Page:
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Industry Insights
Searching for the Truth in MSK ROI Calculations
Industry Insights

The 2024 healthcare industry is primed for rising costs across the board, making high-value care for chronic conditions even more critical for employer and payer bottom lines. According to a recent global medical trends survey, the cost of medical benefits is expected to increase by almost nine percent this year—even after record-setting highs in 2023 (WTW, 2023). The study also reported that musculoskeletal (MSK) and connective tissue disorders are the fastest-growing class of conditions in 2024 and one of the top three cost-driving conditions on a global scale (WTW, 2023).

With healthcare costs continuing to balloon into the new year, employers and plans should challenge their vendors and solutions to determine the true value of their programs. While improvements in program satisfaction and qualitative outcomes are helpful indicators, the only way to perform a concrete analysis is by tracking your return on investment (ROI). But some ROIs–especially in the MSK space–are fuzzier than others. Uncovering real savings requires a deep dive into how the math is done.

The good news about MSK ROI

In many areas of healthcare, like preventive cancer care, assessing the true impact of an intervention on a population can be hard to do. Even with multiple data points (such as program cost, medical and pharmacy claims utilization rates, rates of re-intervention, etc) it can be challenging to accurately evaluate the impact of an intervention and the actual cost of care against projected costs.

Fortunately in MSK care–where elective surgeries account for the largest portion of spend–the equations are more clear cut. In fact, you can start measuring ROI immediately and calculate accurate numbers in year one–so long as your vendors are using actual claims to validate savings.  

Not all MSK ROIs are created equal

Vendors in the MSK space often use subjective metrics, such as a patient’s perceived level of pain, as analogs to claims-based savings. The lack of standardization with this approach can make it difficult to compare ROI values across multiple programs, and also lead to inaccurate and even inflated numbers that steer program sponsors in the wrong direction. Below is a breakdown of different ways to calculate ROI in the MSK space, and why these nuances matter when evaluating new or current solutions.

Pain scale-based (Low correlation to actual MSK spend)

This method assigns a dollar value to each point decrease in pain scores and calculates savings based on overall reductions in pain for a given population. While pain scales, such as the visual analog scale (VAS), are relatively straightforward and simple to analyze, they don’t tell the whole story of each individual’s condition. Pain is a highly personal experience that can vary greatly from person to person—one person’s seven out of ten could be another’s four out of ten. Likewise, individuals can experience varying levels of pain in different parts of their body—savings tied to a reduction in elbow pain doesn’t necessarily equate to savings from a reduction in back pain. All told, it’s nearly impossible to accurately and consistently tie the right dollar amount to each pain score, even for a specific condition.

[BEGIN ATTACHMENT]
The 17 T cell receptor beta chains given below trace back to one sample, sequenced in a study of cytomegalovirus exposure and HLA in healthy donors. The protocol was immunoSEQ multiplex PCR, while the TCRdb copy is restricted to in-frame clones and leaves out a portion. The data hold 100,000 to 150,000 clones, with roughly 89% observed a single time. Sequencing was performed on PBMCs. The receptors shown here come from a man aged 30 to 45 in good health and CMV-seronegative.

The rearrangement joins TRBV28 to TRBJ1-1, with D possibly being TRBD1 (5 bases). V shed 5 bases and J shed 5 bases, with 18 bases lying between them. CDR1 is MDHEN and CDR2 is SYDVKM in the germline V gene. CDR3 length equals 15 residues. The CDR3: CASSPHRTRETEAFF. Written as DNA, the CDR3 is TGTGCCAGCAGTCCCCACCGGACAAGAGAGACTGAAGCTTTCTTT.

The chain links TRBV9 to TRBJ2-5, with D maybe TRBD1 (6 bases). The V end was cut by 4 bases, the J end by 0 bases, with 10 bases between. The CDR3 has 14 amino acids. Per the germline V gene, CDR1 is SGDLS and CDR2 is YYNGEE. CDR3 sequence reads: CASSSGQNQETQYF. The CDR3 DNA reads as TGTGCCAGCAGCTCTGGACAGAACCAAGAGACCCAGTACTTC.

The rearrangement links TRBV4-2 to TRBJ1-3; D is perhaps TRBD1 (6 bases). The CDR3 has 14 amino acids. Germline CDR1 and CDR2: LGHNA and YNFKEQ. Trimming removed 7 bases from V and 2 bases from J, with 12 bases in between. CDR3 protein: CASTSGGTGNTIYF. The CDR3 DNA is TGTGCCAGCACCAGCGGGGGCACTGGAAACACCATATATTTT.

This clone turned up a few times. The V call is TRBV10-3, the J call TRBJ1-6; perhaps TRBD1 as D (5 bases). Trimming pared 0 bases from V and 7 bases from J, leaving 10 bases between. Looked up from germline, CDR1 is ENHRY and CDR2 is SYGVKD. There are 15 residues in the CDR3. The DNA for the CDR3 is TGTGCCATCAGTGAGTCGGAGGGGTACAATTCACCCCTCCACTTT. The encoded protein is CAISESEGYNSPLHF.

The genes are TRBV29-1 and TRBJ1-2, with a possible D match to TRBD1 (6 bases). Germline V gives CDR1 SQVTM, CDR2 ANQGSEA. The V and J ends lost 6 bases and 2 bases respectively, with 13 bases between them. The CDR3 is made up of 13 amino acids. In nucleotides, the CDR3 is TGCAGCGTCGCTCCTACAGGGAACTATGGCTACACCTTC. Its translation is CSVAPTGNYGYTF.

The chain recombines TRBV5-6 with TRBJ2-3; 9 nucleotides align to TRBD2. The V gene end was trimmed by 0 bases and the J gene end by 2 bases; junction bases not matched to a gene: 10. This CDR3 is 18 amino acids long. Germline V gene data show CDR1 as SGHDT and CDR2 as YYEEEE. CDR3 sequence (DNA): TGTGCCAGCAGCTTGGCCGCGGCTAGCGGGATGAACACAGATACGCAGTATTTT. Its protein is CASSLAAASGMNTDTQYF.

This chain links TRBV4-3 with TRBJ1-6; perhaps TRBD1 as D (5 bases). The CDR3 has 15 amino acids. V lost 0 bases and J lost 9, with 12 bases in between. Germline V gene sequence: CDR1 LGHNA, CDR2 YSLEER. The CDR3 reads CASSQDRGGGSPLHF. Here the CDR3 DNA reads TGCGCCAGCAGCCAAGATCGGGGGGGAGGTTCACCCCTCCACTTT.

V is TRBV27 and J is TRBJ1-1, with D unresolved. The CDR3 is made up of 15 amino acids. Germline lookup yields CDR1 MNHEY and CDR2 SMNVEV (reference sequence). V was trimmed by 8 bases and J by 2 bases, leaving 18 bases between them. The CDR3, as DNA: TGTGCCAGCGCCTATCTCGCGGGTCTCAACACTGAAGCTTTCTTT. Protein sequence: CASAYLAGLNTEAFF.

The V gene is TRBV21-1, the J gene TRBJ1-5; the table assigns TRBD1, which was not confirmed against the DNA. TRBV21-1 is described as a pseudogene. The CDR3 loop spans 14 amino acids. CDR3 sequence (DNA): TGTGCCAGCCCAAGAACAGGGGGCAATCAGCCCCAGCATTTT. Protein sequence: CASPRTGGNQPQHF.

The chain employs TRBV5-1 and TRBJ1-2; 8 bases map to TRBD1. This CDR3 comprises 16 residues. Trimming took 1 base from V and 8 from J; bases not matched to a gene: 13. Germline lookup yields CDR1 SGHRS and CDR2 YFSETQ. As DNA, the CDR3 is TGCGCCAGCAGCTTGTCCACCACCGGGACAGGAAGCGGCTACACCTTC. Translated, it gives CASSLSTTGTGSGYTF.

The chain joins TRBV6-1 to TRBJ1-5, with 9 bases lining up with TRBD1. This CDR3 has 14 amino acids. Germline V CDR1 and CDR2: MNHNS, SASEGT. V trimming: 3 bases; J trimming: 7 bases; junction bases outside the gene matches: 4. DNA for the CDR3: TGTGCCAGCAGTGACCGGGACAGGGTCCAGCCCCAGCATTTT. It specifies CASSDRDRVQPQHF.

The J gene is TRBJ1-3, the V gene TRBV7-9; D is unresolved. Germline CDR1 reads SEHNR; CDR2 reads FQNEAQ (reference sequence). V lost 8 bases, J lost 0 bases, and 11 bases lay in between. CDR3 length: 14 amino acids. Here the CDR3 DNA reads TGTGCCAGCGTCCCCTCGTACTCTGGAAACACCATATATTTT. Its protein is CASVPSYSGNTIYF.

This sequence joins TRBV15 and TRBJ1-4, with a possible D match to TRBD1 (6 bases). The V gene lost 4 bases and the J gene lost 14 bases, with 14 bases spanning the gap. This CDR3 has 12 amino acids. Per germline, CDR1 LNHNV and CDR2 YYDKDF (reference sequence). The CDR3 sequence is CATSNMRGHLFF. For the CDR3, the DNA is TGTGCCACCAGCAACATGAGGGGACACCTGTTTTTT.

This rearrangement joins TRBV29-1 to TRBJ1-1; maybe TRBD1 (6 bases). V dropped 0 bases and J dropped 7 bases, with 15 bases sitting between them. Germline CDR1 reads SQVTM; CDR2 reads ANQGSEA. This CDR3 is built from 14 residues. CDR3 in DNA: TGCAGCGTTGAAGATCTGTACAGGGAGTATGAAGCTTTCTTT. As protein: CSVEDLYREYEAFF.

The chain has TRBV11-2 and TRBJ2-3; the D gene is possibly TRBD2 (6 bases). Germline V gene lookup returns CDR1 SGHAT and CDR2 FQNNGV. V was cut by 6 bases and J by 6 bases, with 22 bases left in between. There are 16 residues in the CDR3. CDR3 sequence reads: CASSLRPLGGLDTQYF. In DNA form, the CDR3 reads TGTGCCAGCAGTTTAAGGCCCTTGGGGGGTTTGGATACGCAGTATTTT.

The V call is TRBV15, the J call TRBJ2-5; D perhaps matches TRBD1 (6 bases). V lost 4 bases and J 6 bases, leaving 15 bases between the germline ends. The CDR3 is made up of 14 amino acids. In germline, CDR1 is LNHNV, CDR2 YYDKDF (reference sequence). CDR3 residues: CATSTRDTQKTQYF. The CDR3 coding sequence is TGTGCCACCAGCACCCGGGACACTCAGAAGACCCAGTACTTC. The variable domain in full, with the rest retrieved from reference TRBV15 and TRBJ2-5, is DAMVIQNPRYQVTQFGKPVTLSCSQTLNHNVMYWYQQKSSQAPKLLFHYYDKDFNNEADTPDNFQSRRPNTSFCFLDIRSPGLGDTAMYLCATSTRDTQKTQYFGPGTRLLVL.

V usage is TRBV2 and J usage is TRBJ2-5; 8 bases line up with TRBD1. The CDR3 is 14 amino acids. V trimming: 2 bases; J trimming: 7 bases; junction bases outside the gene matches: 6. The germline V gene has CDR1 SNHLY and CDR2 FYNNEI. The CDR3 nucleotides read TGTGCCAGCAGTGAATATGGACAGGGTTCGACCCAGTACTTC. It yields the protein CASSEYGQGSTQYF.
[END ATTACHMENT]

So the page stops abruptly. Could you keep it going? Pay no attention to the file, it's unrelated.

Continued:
Member intent-based (Medium correlation to actual MSK spend)

Another common way to measure ROI in this space is to assess a member’s intent to have an orthopedic surgery (for low back pain, a knee replacement, etc). With this method, the vendor asks the member: Are you considering a surgery for your condition in the upcoming year? All of the 'no’s' get tallied and translated into automatic savings that show up in client reporting. This method is flawed for many reasons. For one, members often come to a vendor for the purpose of post-surgical rehab—they already had the surgery and are not considering another at that moment in time; savings get attributed to these cases, yet no actual savings occurred.

Additionally, with chronic cases of MSK pain, setbacks can commonly occur, especially if the root causes of the condition were not adequately addressed during the intervention. Members experiencing this kind of ongoing frustration can quickly change their minds about surgery, or end up resorting to other costly options such as opioids. The only way to clearly see savings is to follow a member to see what they really do and compare claims data pre- and post-intervention.

Claims-based (Direct correlation to actual MSK spend)

At Vori Health, we validate savings by calculating a client’s MSK spend by condition type in a baseline year (e.g. 2023) and comparing it to the actual spend for the program year (e.g. 2024). We use pain scales, too, but not as a stand-in for savings. Instead, pain scales show up in reporting as they were designed to be used—to show how members are doing clinically. By using claims data to calculate ROI and clinical metrics to demonstrate outcomes, clients can quickly assess the value of a physician-led, non-operative care model–one that addresses the root causes of each individual’s pain without resorting to inappropriate imaging, injections, or surgery. This approach to ROI calculations not only ensures accuracy but also identifies real, bottom-line savings, evidenced by up to a 4:1 ROI.

Ready to learn more? Discover how Vori Health can help you achieve a greater ROI while delivering positive MSK outcomes for your member population.


  • WTW, 2023: 2024 Global Medical Trends Survey. (November 28, 2023). Willis Towers Watson.
  • Bailey, 2020: Bailey JF, Agarwal V, Zheng P, et al. Digital Care for Chronic Musculoskeletal Pain: 10,000 Participant Longitudinal Cohort Study. J Med Internet Res. 2020;22(5):e18250.

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